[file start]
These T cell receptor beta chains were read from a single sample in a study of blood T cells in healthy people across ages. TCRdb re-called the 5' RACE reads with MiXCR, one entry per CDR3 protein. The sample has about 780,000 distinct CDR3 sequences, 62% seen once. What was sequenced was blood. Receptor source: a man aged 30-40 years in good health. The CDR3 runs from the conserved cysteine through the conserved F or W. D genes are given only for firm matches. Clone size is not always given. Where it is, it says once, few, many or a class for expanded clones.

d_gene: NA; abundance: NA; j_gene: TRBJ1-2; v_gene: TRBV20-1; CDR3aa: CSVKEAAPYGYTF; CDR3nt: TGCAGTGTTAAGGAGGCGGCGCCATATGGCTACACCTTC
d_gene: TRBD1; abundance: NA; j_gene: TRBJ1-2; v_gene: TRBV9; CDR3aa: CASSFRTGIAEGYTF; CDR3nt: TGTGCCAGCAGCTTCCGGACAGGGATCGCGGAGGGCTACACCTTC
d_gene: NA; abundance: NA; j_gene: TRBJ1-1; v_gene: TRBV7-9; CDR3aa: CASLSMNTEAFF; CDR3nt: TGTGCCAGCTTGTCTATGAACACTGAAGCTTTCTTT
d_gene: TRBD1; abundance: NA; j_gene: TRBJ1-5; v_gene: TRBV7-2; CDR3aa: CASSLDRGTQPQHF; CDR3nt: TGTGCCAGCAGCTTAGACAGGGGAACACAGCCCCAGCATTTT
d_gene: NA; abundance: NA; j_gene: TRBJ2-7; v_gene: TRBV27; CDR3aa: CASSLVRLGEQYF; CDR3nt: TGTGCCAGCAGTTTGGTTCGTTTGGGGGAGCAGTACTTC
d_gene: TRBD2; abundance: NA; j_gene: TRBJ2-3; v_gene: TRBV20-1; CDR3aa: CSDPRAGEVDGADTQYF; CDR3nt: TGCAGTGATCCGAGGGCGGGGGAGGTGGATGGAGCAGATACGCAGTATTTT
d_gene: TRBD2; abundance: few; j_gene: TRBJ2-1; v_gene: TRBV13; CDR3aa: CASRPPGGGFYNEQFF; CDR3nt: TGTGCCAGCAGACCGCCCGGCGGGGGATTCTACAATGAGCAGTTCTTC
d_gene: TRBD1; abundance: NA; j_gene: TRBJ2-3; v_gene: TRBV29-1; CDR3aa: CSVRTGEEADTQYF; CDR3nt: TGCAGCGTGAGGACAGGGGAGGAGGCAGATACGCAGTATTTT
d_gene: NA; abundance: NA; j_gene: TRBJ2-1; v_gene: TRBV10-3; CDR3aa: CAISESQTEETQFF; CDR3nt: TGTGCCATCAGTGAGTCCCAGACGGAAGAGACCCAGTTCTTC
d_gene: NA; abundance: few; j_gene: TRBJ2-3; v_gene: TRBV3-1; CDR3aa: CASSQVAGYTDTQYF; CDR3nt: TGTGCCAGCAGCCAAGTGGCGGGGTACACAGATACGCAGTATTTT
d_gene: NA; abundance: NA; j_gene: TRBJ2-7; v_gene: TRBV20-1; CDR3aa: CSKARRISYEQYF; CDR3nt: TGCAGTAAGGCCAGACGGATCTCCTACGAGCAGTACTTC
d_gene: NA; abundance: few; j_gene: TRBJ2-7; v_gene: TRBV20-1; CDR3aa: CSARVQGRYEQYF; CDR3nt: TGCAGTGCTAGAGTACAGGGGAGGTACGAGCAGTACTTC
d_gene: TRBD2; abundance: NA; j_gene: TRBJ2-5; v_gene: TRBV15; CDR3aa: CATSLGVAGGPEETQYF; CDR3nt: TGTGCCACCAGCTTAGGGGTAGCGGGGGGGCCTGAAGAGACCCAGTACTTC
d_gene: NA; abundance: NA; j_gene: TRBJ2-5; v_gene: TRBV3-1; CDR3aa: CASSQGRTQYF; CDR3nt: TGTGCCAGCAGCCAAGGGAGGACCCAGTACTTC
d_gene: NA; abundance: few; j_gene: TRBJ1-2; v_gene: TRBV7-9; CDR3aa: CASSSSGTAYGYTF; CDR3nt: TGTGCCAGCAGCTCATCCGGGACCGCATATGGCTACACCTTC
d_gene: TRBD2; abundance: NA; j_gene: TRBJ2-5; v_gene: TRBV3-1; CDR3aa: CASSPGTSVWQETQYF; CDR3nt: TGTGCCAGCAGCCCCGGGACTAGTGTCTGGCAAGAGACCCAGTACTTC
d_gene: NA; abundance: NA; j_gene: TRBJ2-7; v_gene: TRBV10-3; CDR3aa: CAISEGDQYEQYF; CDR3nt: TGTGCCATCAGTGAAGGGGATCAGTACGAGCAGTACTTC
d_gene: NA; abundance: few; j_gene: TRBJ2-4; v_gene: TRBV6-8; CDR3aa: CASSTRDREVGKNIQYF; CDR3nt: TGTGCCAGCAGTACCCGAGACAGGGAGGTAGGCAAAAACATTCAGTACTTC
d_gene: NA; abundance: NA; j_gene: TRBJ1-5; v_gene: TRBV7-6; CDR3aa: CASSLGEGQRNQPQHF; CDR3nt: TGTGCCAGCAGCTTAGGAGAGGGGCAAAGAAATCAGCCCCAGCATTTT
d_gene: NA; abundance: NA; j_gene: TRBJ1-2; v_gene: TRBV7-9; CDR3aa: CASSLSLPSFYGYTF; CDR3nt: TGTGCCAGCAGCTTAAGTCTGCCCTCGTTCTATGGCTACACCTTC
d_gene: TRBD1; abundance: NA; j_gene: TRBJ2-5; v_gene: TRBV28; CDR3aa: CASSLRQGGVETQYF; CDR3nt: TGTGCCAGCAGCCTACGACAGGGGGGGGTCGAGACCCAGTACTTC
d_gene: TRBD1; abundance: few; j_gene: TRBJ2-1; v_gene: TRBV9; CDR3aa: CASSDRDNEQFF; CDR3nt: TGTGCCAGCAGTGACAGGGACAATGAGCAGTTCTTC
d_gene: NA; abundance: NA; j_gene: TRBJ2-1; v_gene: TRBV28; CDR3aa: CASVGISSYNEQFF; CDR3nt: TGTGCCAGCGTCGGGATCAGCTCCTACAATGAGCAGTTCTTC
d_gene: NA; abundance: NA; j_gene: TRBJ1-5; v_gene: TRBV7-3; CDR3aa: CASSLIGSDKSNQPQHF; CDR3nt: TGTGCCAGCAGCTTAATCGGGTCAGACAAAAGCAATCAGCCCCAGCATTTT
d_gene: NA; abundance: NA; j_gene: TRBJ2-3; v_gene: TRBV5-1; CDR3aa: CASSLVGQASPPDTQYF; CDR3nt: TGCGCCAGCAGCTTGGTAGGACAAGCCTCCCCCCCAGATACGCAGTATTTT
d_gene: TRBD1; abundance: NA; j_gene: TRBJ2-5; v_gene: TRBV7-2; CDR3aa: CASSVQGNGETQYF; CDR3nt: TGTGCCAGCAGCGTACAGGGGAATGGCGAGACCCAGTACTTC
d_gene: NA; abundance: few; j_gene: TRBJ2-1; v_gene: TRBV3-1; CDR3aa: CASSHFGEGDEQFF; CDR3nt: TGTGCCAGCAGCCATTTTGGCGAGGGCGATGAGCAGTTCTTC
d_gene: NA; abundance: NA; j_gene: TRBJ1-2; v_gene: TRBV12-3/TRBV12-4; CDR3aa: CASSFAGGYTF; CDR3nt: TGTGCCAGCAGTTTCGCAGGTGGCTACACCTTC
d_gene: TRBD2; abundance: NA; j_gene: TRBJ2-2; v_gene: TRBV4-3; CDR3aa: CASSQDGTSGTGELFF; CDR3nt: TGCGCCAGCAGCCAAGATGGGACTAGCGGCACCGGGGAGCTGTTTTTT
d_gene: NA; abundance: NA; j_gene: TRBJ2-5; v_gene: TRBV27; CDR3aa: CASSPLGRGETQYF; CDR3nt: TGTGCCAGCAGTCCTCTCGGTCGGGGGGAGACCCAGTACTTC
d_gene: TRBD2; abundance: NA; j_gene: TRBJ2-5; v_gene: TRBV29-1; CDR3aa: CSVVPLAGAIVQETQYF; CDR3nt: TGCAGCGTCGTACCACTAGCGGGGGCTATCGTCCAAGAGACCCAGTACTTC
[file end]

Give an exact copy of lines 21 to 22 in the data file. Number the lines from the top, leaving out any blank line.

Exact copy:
d_gene: NA; abundance: NA; j_gene: TRBJ1-2; v_gene: TRBV7-9; CDR3aa: CASSLSLPSFYGYTF; CDR3nt: TGTGCCAGCAGCTTAAGTCTGCCCTCGTTCTATGGCTACACCTTC
d_gene: TRBD1; abundance: NA; j_gene: TRBJ2-5; v_gene: TRBV28; CDR3aa: CASSLRQGGVETQYF; CDR3nt: TGTGCCAGCAGCCTACGACAGGGGGGGGTCGAGACCCAGTACTTC